October 19, 2022

Knowles celebrated as FMU Trustee Research Scholar

Knowles celebrated as FMU Trustee Research Scholar

Travis W. Knowles became Francis Marion University’s newest Board of Trustees’ Research Scholar.


Knowles, an associate professor of Biology, received the award during a luncheon at Ervin Dining Hall on FMU’s campus Tuesday afternoon. Accepting the honor before a gathering of members of the Francis Marion Board of Trustees, faculty, staff, and other research scholars, Knowles thanked the trustees for the prestigious honor. During brief remarks, Knowles highlighted the important role research plays in the education of students at FMU.


“Research ultimately enriches life in the classroom,” Knowles said. “It helps us mentor students who are interested in entering research-based fields, and in biology it helps our students learn the scientific process. I’ve been very pleased to be involved in using research as a teaching tool, and am pleased to receive this award that will support this work in the future.”


Knowles is the twenty-third professor to become a Board of Trustees’ Research Scholar. In 2002, FMU President Fred Carter asked the board of trustees to create the program, and the board did so by unanimous vote. The aim of the program is to recognize and promote high-level research and scholarship by university faculty. Appointments are awarded to 12 senior faculty members who have compiled a significant record of research and publication, and who show promise of continued scholarly productivity.


The appointment includes a reduced teaching load with a salary supplement.


Francis Marion University Board of Trustees Chairman Mr. Robert E. Lee said creating opportunities for faculty research is key to the university’s future success.


“The addition of Professor Knowles as a Research Scholar is a reaffirmation of the board of trustees’ support of research for our most productive scholars,” Lee said. “The impact professors have on the individual lives of their students here at Francis Marion – both through the results of their research and their work in the classroom – is substantial and fulfills a core mission of FMU to better the lives of our students.”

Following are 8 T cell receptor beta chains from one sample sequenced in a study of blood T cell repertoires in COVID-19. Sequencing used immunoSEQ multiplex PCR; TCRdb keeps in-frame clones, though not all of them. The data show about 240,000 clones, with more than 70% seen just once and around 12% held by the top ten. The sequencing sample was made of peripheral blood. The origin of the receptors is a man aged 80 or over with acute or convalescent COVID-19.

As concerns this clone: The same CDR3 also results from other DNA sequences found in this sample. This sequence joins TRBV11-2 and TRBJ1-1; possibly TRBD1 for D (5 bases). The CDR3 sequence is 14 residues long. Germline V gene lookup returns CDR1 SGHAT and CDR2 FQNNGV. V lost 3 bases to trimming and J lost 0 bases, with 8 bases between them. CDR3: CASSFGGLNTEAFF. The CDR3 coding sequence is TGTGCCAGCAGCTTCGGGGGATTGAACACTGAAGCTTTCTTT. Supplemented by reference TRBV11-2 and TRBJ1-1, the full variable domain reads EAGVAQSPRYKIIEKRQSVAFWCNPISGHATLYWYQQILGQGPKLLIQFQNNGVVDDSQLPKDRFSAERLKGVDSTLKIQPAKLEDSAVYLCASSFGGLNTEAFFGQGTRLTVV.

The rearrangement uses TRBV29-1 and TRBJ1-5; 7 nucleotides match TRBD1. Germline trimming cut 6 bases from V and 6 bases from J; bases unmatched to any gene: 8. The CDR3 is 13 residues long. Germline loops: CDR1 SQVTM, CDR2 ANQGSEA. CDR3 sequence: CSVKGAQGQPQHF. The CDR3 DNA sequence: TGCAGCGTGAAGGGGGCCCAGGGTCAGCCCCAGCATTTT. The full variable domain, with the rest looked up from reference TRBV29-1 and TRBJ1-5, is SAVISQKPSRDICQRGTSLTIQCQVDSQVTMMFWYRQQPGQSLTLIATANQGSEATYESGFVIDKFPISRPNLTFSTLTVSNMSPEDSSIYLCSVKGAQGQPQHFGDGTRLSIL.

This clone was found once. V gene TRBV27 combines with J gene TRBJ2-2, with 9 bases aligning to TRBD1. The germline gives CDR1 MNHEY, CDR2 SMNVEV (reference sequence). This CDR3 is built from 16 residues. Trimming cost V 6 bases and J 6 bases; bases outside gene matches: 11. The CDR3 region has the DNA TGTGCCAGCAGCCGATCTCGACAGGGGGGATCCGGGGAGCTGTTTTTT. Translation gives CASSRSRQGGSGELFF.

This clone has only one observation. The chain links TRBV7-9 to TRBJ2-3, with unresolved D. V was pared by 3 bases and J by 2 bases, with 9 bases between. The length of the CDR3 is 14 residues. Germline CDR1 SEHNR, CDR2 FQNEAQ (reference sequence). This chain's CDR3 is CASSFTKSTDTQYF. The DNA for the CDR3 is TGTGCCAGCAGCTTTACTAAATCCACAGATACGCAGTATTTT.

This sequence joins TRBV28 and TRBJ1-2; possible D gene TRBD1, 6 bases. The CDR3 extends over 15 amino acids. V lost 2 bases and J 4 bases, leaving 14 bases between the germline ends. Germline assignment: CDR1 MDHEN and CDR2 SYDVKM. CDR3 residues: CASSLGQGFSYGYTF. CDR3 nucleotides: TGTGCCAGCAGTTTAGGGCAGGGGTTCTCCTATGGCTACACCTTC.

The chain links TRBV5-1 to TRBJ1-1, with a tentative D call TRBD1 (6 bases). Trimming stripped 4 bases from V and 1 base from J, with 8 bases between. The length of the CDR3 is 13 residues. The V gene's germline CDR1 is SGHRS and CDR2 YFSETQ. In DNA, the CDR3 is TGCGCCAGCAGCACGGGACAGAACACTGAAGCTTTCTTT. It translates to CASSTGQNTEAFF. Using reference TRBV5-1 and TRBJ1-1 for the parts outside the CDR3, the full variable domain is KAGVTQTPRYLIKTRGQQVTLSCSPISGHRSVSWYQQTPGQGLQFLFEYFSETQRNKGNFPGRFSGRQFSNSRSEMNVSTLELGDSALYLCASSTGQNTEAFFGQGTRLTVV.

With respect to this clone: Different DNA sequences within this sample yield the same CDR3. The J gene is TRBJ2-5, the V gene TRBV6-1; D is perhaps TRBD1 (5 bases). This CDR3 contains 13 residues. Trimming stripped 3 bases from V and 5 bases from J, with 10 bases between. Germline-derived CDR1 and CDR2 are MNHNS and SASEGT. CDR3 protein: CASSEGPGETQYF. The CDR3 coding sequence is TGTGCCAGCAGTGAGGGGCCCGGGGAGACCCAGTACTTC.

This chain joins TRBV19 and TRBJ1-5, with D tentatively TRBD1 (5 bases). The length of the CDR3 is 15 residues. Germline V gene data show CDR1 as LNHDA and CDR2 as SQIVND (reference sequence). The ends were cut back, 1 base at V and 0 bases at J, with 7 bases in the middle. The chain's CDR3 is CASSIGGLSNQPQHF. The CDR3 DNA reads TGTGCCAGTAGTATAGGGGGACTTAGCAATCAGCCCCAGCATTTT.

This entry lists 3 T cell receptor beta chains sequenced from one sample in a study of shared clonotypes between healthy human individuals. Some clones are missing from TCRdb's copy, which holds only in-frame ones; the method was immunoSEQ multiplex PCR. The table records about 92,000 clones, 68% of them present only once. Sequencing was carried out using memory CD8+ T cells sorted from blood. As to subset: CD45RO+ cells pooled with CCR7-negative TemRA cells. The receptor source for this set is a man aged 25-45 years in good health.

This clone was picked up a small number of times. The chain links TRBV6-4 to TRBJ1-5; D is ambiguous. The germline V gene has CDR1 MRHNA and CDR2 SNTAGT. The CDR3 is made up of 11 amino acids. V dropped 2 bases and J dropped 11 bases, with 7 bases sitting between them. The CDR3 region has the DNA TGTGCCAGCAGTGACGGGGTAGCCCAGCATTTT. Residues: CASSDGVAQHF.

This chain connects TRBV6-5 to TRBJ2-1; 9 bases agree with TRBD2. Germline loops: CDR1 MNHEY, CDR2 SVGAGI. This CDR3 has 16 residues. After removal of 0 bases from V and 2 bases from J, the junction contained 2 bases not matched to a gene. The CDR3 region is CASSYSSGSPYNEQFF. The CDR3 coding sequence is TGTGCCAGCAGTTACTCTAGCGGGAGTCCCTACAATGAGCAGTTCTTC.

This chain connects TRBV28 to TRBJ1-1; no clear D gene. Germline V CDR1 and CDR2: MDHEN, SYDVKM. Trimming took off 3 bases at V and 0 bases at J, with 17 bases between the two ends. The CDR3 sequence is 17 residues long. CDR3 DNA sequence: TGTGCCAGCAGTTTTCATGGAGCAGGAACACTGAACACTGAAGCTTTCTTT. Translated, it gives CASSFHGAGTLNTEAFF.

Carter said he will ask the board to expand the number of research scholars from 12 to 15 this year to reflect the university’s growth in programs and research faculty over the past two decades. Such an expansion, Carter said, would further enhance FMU’s efforts to recognize and reward faculty scholarship.


Knowles earned both Bachelor of Arts and Master of Science degrees in Biology from Wake Forest University, in 1982 and 1988, respectively. He went on to work as a contractor for the National Park Service, conducting field surveys and developing conservation recommendations for rare and endangered vertebrate species.

Knowles joined FMU’s faculty in August 1991, teaching a variety of courses including introductory biology, vertebrate zoology, conservation biology, and tropical ecology. Knowles will also begin teaching courses in ornithology starting Spring 2023.


Knowles is the founding Director of WildSumaco Biological Station in Ecuador, a collaborative initiative of FMU, WildSumaco Wildlife Sanctuary, the University of North Carolina-Wilmington, and the Pontifical Catholic University of Ecuador. His research focuses on the ecology, distribution, and conservation of wild mammals, employing field surveys with camera traps and live-trapping techniques.